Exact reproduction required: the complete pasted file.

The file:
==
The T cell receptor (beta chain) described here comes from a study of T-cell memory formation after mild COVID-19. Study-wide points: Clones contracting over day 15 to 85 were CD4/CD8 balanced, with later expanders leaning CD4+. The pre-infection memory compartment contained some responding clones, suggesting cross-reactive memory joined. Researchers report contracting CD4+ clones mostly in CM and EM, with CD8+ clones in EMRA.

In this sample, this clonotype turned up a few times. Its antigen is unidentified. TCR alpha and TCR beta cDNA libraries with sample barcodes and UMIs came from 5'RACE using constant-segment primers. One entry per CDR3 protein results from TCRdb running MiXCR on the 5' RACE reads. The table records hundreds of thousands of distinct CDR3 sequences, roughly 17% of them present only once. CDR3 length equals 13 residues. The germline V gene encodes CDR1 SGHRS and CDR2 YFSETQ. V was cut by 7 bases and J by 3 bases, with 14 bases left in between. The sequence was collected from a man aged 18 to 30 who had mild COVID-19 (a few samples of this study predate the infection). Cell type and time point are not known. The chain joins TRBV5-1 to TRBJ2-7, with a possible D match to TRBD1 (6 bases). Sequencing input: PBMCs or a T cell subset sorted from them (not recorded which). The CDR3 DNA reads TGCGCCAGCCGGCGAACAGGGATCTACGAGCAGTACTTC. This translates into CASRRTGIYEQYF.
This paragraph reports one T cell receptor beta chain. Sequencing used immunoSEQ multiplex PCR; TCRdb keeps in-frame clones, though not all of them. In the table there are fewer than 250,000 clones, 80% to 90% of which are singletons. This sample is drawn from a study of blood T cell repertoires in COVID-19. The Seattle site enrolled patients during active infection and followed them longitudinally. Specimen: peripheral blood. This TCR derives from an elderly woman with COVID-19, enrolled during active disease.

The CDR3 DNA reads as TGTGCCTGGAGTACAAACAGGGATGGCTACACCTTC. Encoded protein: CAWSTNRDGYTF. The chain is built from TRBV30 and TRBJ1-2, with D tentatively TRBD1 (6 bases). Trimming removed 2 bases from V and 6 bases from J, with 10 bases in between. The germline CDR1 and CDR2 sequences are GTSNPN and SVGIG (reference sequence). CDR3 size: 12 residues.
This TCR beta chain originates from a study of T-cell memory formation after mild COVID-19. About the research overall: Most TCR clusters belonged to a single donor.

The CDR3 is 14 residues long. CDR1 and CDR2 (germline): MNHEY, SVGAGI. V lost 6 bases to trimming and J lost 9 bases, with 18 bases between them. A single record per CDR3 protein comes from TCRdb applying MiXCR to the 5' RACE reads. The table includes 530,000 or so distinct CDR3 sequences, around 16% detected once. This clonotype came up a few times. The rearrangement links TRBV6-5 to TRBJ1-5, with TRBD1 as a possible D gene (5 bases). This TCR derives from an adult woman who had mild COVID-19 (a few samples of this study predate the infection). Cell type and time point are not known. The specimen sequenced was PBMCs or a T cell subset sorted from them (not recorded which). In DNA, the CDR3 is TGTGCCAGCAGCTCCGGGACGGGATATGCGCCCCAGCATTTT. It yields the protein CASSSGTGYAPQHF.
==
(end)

The T cell receptor (beta chain) described here comes from a study of T-cell memory formation after mild COVID-19. Study-wide points: Clones contracting over day 15 to 85 were CD4/CD8 balanced, with later expanders leaning CD4+. The pre-infection memory compartment contained some responding clones, suggesting cross-reactive memory joined. Researchers report contracting CD4+ clones mostly in CM and EM, with CD8+ clones in EMRA.

In this sample, this clonotype turned up a few times. Its antigen is unidentified. TCR alpha and TCR beta cDNA libraries with sample barcodes and UMIs came from 5'RACE using constant-segment primers. One entry per CDR3 protein results from TCRdb running MiXCR on the 5' RACE reads. The table records hundreds of thousands of distinct CDR3 sequences, roughly 17% of them present only once. CDR3 length equals 13 residues. The germline V gene encodes CDR1 SGHRS and CDR2 YFSETQ. V was cut by 7 bases and J by 3 bases, with 14 bases left in between. The sequence was collected from a man aged 18 to 30 who had mild COVID-19 (a few samples of this study predate the infection). Cell type and time point are not known. The chain joins TRBV5-1 to TRBJ2-7, with a possible D match to TRBD1 (6 bases). Sequencing input: PBMCs or a T cell subset sorted from them (not recorded which). The CDR3 DNA reads TGCGCCAGCCGGCGAACAGGGATCTACGAGCAGTACTTC. This translates into CASRRTGIYEQYF.
This paragraph reports one T cell receptor beta chain. Sequencing used immunoSEQ multiplex PCR; TCRdb keeps in-frame clones, though not all of them. In the table there are fewer than 250,000 clones, 80% to 90% of which are singletons. This sample is drawn from a study of blood T cell repertoires in COVID-19. The Seattle site enrolled patients during active infection and followed them longitudinally. Specimen: peripheral blood. This TCR derives from an elderly woman with COVID-19, enrolled during active disease.

The CDR3 DNA reads as TGTGCCTGGAGTACAAACAGGGATGGCTACACCTTC. Encoded protein: CAWSTNRDGYTF. The chain is built from TRBV30 and TRBJ1-2, with D tentatively TRBD1 (6 bases). Trimming removed 2 bases from V and 6 bases from J, with 10 bases in between. The germline CDR1 and CDR2 sequences are GTSNPN and SVGIG (reference sequence). CDR3 size: 12 residues.
This TCR beta chain originates from a study of T-cell memory formation after mild COVID-19. About the research overall: Most TCR clusters belonged to a single donor.

The CDR3 is 14 residues long. CDR1 and CDR2 (germline): MNHEY, SVGAGI. V lost 6 bases to trimming and J lost 9 bases, with 18 bases between them. A single record per CDR3 protein comes from TCRdb applying MiXCR to the 5' RACE reads. The table includes 530,000 or so distinct CDR3 sequences, around 16% detected once. This clonotype came up a few times. The rearrangement links TRBV6-5 to TRBJ1-5, with TRBD1 as a possible D gene (5 bases). This TCR derives from an adult woman who had mild COVID-19 (a few samples of this study predate the infection). Cell type and time point are not known. The specimen sequenced was PBMCs or a T cell subset sorted from them (not recorded which). In DNA, the CDR3 is TGTGCCAGCAGCTCCGGGACGGGATATGCGCCCCAGCATTTT. It yields the protein CASSSGTGYAPQHF.